By Al Mariam
“Remember that all through history, there have been tyrants and murderers, and for a time, they seem invincible. But in the end, they always fall. Always.” –Mahatma Gandhi
In the end, they always fall…
I don’t know how many times I have quoted Gandhi over the past 13 years to prophesy the end of the rule of the Tigrean People’s Liberation Front (TPLF). “All through history, there have been tyrants and murderers, and for a time, they seem invincible. But in the end, they always fall. Always.”
The first time I warned the TPLF of their impending doom was in 2007.
The TPLF leaders and supporters laughed at me. They boasted they will rule for 100 years!
In my February 2011 blog on the Huffington Post, I coined a new word to describe the regime of the TPLF as a “thugtatorship”, a “thugocracy” and its leaders a gang of “thugtators”.
I argued if democracy is government of the people, by the people and for the people, a thugocracy is a government of thieves, for thieves, by thieves. Simply stated, a thugtatorship is rule by a gang of thieves and robbers (thugs) in designer suits, and military uniforms as we have come to find out.
I declared, “Ethiopia is a thugocracy privately managed and operated for the exclusive benefit of bloodthirsty thugtators.”
Since I wrote that blog, I have always used the phrase, “the thugtatorship of the Tigrean Peoples Liberation Front”.
Last week, TPLF thugs and others were being rounded up and lassoed like wild horses in California to be brought to the bar of justice.
In January 2012, I warned the TPLF thugs to beware and change their evil ways. “Justice will also arrive like a slow, chugging and delayed train for those who have committed crimes against humanity and war crimes in Ethiopia.”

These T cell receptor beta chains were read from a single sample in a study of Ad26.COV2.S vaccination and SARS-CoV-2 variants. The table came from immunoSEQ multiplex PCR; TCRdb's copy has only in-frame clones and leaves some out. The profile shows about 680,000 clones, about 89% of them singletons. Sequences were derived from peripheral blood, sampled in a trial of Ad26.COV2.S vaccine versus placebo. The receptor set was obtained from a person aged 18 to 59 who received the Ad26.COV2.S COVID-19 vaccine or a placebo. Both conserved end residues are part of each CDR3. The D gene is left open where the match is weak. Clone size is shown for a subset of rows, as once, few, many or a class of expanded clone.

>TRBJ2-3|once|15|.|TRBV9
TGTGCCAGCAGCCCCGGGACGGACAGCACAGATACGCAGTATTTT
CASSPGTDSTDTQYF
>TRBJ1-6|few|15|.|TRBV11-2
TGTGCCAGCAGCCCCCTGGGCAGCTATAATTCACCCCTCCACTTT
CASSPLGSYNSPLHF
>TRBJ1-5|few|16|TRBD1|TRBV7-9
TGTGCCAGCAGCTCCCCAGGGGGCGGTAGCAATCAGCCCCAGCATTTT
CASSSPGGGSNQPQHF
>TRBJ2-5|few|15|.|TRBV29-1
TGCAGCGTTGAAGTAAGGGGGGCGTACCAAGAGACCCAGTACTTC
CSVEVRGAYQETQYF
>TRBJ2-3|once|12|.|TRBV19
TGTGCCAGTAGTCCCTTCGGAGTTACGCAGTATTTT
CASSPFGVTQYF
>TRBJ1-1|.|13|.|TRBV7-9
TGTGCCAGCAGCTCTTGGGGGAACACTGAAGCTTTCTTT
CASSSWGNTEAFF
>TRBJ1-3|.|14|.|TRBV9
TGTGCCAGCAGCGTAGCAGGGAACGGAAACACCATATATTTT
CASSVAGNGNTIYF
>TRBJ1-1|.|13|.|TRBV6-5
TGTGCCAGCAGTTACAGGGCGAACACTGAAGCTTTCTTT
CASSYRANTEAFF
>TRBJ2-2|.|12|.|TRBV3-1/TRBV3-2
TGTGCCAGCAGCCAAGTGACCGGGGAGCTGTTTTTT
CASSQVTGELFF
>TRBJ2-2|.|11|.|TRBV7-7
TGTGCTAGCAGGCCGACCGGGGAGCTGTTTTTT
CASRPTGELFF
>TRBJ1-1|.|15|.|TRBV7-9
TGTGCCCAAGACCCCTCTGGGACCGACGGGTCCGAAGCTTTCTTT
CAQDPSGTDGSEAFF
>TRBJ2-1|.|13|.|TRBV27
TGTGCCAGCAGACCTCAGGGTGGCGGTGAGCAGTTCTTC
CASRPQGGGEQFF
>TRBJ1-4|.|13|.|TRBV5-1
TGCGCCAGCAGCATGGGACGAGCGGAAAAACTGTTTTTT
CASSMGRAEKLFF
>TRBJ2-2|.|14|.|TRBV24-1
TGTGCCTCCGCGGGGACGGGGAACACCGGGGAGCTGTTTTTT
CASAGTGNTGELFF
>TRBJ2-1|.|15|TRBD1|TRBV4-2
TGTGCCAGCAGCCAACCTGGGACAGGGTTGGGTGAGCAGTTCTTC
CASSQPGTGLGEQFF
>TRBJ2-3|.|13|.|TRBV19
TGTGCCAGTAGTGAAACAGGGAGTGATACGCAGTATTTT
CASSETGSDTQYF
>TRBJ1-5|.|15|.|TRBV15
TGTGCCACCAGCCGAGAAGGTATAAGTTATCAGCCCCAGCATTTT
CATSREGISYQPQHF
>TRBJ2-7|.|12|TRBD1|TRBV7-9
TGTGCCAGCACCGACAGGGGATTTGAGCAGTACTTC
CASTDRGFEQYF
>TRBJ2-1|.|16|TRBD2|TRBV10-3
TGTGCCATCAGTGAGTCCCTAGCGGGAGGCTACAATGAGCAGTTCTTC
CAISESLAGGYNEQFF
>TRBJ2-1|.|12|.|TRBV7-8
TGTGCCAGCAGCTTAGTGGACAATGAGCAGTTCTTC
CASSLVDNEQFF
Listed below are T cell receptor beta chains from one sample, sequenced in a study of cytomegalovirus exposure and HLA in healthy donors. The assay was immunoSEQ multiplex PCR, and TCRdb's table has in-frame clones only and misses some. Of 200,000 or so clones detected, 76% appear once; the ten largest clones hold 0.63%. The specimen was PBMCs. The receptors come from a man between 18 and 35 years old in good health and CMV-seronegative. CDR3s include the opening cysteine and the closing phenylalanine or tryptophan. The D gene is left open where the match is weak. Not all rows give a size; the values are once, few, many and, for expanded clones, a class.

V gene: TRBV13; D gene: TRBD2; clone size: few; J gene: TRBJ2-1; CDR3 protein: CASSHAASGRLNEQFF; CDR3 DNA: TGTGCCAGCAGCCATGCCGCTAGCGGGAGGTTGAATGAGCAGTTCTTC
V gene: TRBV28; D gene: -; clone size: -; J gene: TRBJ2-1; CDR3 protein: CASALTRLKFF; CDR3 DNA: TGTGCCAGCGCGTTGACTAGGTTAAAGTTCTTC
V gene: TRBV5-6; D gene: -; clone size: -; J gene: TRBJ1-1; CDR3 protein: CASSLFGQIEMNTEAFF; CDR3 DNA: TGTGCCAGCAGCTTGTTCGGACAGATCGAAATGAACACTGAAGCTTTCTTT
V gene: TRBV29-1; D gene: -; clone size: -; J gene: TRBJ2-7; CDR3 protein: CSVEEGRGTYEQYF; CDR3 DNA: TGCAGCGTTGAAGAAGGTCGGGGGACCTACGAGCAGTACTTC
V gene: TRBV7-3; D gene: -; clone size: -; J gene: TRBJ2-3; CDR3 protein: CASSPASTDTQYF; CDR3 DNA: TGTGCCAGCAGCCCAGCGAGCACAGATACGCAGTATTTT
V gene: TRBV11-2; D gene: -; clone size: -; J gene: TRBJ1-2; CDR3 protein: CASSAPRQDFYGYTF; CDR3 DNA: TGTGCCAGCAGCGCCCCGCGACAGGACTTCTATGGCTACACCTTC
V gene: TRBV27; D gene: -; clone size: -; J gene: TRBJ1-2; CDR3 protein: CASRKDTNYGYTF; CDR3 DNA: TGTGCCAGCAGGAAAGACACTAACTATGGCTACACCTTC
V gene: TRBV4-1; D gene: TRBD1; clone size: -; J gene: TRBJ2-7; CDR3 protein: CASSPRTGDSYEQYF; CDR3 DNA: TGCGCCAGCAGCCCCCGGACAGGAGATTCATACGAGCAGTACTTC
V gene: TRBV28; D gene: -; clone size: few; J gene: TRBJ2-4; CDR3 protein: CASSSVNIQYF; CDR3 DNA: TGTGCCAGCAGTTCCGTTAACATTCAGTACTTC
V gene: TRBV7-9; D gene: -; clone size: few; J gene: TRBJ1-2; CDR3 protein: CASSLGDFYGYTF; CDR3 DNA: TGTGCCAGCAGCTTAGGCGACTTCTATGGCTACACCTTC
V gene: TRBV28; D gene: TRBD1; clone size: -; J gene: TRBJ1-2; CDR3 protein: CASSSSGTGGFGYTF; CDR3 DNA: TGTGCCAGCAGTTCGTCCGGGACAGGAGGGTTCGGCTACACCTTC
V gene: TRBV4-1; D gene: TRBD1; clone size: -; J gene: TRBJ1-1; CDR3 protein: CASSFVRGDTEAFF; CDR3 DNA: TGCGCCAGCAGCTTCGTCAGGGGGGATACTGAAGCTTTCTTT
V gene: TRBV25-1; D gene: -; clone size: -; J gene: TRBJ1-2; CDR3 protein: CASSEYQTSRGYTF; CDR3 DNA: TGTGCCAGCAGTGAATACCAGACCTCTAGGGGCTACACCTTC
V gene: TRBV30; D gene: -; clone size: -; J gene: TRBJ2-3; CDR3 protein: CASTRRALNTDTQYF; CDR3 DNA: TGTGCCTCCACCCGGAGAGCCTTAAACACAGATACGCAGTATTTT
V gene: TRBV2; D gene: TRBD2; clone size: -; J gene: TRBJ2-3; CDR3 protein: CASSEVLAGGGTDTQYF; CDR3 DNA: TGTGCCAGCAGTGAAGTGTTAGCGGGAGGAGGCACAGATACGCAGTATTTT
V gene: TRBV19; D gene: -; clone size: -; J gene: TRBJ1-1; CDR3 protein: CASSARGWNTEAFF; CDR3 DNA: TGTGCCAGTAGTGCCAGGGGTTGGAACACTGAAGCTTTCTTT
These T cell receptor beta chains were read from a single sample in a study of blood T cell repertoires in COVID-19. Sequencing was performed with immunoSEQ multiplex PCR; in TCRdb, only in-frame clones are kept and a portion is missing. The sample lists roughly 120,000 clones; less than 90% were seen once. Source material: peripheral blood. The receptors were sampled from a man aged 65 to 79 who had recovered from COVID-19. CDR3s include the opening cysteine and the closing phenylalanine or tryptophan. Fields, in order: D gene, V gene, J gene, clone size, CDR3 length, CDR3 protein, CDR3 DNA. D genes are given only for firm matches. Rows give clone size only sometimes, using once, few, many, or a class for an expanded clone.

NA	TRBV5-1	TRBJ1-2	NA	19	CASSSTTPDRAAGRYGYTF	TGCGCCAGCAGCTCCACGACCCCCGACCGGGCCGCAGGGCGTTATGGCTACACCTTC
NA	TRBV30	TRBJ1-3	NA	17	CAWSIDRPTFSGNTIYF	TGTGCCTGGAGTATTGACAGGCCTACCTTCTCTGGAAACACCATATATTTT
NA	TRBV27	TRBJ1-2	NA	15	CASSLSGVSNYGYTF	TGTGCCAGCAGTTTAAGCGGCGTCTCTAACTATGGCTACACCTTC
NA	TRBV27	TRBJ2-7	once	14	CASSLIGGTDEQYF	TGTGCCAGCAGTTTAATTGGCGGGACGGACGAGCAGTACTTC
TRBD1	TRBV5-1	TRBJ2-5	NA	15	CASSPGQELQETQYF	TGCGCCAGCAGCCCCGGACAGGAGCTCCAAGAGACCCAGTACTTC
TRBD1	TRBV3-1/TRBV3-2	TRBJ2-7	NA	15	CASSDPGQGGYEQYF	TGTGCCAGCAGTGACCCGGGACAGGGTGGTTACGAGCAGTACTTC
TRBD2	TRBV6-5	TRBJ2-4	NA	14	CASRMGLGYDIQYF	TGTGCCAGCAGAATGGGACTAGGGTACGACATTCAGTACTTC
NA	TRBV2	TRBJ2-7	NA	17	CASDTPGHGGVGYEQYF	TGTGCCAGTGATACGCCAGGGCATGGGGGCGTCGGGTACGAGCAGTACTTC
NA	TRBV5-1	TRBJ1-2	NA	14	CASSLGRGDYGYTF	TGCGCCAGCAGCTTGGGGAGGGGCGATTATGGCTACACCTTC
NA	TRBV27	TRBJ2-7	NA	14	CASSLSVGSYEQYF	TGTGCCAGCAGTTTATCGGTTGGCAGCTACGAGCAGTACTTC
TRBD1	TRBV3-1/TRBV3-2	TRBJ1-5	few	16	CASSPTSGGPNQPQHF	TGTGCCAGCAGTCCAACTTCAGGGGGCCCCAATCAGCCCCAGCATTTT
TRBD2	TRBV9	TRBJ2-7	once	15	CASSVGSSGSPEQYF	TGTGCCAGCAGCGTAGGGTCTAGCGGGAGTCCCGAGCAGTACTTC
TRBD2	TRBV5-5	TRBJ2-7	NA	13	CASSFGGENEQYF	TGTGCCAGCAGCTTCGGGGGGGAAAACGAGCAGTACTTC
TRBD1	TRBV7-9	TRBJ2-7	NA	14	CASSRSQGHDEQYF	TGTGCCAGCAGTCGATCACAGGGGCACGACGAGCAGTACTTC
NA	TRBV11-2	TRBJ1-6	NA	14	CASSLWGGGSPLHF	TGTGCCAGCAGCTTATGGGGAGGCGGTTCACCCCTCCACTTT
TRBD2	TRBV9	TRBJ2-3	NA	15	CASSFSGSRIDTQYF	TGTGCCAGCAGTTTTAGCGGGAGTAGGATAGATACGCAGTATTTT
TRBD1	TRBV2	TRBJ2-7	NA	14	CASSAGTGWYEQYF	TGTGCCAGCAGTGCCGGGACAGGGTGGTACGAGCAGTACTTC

In November 2018, the long-delayed Justice Train finally arrived in Ethiopia.
How the mighty TPLF leaders and cronies have fallen!
I have always known the TPLF was a Beast With Feet of Clay.
When gazed upon, the T-TPLF appears awesome, formidable and infinitely powerful. It has guns, tanks, rockets, planes and bombs. Though the T-TPLF has legs of iron, its feet are made of clay.
We are witnessing today the TPLF’s feet dissolve into muck.
I lectured the TPLF with Churchillian contempt. “You see these dictators on their pedestals, surrounded by the bayonets of their soldiers and the truncheons of their police … yet in their hearts there is unspoken fear. They are afraid of words and thoughts: words spoken abroad, thoughts stirring at home — all the more powerful because forbidden — terrify them. A little mouse of thought appears in the room, and even the mightiest potentates are thrown into panic.
In February 2016, I told the TPLF, “mass civil disobedience and peaceful resistance can defeat the Beast.”
In November 2018, the TPLF is DEFEATED!
I know our Prime Minister H.E. Dr. Abiy Ahmed does not believe in “victors” and “vanquished”, “winners” and “losers”.
I believe he says that because he does not believe Ethiopia can be a house divided between winners and losers and victors and the vanquished.
PM Abiy does not believe in an Ethiopia that is half winners and half losers.